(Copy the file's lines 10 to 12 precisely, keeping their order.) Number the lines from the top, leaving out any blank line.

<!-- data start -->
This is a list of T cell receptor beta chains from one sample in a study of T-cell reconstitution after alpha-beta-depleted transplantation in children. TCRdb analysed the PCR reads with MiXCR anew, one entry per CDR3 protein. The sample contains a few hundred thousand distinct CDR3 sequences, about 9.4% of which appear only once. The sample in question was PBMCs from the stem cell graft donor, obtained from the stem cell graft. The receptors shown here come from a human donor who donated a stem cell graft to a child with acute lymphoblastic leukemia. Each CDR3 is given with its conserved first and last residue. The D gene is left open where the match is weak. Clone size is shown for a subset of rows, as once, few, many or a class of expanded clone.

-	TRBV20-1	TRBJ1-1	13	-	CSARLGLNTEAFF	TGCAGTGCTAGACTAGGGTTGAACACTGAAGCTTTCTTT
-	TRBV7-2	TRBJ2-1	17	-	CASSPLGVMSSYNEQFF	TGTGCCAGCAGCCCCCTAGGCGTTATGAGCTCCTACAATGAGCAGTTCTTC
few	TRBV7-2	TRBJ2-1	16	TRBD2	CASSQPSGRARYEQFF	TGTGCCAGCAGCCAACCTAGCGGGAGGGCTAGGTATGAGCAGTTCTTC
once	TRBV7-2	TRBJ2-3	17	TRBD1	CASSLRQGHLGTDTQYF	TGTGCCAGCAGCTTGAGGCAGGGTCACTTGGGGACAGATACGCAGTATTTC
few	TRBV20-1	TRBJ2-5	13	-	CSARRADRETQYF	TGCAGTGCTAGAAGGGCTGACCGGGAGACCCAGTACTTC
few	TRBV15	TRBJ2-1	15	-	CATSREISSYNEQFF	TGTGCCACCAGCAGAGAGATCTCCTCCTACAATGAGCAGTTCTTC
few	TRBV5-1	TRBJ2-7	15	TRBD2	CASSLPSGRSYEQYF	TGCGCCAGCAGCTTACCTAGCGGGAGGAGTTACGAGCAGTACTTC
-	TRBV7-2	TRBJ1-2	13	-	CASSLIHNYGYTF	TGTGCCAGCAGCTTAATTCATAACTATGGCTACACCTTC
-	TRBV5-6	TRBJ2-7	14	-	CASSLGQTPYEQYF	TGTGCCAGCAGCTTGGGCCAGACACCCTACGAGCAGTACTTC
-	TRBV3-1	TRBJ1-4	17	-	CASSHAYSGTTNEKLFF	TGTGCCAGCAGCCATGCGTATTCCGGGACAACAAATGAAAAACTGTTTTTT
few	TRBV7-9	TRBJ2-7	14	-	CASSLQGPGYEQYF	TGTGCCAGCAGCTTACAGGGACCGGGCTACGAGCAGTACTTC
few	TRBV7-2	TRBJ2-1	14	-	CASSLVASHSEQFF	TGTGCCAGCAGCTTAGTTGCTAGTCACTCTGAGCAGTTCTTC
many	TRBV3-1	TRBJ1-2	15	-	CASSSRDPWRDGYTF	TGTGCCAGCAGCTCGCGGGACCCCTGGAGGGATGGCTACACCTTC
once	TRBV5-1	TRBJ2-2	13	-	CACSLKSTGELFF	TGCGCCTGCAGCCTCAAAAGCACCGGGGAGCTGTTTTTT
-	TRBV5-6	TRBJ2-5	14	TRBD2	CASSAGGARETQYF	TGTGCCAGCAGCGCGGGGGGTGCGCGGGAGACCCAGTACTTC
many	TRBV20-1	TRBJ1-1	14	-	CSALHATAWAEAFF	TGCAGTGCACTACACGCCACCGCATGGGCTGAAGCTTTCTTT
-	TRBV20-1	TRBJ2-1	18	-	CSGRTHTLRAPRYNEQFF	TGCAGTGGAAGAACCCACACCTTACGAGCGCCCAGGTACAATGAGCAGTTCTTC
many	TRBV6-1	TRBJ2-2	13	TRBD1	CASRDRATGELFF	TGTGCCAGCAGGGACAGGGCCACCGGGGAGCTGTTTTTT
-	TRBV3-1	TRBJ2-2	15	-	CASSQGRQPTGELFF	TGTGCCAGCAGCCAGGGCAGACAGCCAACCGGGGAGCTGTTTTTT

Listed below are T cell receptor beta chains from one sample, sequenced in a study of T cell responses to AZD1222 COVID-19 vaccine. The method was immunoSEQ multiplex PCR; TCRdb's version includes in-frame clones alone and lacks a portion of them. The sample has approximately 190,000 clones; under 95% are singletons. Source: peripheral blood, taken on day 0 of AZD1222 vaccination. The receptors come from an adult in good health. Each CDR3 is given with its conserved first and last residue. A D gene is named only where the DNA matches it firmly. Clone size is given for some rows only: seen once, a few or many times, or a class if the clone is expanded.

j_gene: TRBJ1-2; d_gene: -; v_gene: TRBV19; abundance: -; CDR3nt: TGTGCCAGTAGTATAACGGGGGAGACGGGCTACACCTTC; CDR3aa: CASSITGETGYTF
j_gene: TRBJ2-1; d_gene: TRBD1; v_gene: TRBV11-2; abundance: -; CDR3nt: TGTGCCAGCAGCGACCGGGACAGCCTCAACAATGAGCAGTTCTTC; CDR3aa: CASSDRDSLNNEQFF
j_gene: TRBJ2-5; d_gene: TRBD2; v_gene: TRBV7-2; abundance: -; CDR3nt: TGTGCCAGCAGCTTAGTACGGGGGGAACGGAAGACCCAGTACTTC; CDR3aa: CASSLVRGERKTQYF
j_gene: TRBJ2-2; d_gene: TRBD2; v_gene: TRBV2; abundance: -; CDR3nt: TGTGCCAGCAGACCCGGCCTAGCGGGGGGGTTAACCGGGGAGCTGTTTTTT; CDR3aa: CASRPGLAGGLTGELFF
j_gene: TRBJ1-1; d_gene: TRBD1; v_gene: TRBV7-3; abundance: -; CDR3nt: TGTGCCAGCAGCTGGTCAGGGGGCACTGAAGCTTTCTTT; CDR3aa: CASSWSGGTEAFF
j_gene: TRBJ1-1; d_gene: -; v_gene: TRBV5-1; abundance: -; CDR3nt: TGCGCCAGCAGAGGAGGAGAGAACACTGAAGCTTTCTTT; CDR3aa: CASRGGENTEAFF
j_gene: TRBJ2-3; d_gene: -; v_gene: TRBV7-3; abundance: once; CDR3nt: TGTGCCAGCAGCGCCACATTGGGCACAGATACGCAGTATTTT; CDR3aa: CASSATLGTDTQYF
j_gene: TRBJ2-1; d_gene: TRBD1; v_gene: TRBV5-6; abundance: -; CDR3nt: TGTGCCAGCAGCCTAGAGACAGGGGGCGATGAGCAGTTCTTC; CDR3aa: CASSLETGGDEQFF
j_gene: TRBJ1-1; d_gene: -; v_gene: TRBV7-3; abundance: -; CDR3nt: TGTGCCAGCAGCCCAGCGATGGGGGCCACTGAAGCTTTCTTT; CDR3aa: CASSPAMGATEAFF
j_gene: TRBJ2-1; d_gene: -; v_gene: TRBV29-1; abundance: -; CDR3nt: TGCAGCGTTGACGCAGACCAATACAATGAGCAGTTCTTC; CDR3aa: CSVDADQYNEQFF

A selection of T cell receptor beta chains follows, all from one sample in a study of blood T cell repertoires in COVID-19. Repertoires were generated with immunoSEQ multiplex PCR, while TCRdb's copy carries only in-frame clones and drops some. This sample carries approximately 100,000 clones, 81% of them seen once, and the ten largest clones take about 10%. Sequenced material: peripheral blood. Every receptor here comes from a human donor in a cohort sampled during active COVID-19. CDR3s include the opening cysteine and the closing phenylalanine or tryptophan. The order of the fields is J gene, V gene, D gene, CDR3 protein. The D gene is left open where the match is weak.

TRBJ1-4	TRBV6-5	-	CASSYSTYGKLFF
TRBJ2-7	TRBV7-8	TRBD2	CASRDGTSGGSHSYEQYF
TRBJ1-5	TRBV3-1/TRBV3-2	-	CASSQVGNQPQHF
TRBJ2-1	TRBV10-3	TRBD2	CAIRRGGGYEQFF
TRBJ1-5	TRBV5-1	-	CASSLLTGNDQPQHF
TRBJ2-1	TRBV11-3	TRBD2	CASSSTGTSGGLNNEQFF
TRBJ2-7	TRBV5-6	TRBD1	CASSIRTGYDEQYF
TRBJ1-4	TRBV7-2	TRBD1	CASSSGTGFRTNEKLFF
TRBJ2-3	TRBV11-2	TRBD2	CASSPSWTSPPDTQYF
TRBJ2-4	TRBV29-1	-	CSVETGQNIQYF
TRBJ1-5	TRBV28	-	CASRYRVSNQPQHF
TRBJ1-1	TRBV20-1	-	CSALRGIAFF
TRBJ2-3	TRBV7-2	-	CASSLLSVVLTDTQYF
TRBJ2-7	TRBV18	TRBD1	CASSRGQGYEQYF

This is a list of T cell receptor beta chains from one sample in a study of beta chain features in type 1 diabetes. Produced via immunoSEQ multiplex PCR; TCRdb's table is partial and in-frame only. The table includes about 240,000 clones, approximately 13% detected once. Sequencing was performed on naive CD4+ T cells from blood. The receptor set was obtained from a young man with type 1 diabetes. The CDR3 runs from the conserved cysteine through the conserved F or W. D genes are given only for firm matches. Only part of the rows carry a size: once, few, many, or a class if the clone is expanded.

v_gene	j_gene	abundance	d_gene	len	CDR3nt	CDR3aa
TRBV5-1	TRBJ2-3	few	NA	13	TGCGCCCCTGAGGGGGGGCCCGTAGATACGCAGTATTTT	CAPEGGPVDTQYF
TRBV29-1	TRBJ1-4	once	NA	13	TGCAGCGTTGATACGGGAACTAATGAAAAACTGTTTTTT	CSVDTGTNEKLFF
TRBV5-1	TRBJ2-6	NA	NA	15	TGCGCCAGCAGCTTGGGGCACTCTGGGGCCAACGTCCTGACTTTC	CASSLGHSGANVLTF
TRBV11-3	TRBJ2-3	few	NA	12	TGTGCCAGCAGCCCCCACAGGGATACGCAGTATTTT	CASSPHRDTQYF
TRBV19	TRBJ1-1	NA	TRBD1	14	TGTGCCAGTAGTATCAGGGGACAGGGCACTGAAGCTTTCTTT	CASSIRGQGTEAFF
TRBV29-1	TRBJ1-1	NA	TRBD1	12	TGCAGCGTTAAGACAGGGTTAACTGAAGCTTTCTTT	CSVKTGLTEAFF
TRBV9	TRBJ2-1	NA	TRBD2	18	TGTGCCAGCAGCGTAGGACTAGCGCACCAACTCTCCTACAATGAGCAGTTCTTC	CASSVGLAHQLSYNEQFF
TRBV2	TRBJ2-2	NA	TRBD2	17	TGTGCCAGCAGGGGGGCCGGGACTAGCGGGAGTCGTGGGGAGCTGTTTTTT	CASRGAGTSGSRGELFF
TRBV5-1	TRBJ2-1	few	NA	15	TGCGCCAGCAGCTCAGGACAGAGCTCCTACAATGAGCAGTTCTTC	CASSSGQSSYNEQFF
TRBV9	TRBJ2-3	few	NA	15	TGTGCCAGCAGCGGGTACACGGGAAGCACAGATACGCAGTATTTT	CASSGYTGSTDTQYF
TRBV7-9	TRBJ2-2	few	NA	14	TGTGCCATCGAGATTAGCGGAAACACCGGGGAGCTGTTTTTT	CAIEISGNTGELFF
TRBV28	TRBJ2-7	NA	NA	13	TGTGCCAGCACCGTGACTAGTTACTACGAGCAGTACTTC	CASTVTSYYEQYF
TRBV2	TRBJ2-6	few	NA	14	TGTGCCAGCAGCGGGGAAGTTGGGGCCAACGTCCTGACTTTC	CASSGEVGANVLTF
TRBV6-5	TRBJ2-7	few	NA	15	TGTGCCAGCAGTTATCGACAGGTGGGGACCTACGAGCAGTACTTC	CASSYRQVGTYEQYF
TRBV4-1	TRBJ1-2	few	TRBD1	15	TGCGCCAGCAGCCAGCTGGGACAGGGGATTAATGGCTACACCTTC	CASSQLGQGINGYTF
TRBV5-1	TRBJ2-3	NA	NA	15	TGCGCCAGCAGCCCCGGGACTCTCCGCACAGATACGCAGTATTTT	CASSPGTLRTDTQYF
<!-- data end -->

-	TRBV5-6	TRBJ2-7	14	-	CASSLGQTPYEQYF	TGTGCCAGCAGCTTGGGCCAGACACCCTACGAGCAGTACTTC
-	TRBV3-1	TRBJ1-4	17	-	CASSHAYSGTTNEKLFF	TGTGCCAGCAGCCATGCGTATTCCGGGACAACAAATGAAAAACTGTTTTTT
few	TRBV7-9	TRBJ2-7	14	-	CASSLQGPGYEQYF	TGTGCCAGCAGCTTACAGGGACCGGGCTACGAGCAGTACTTC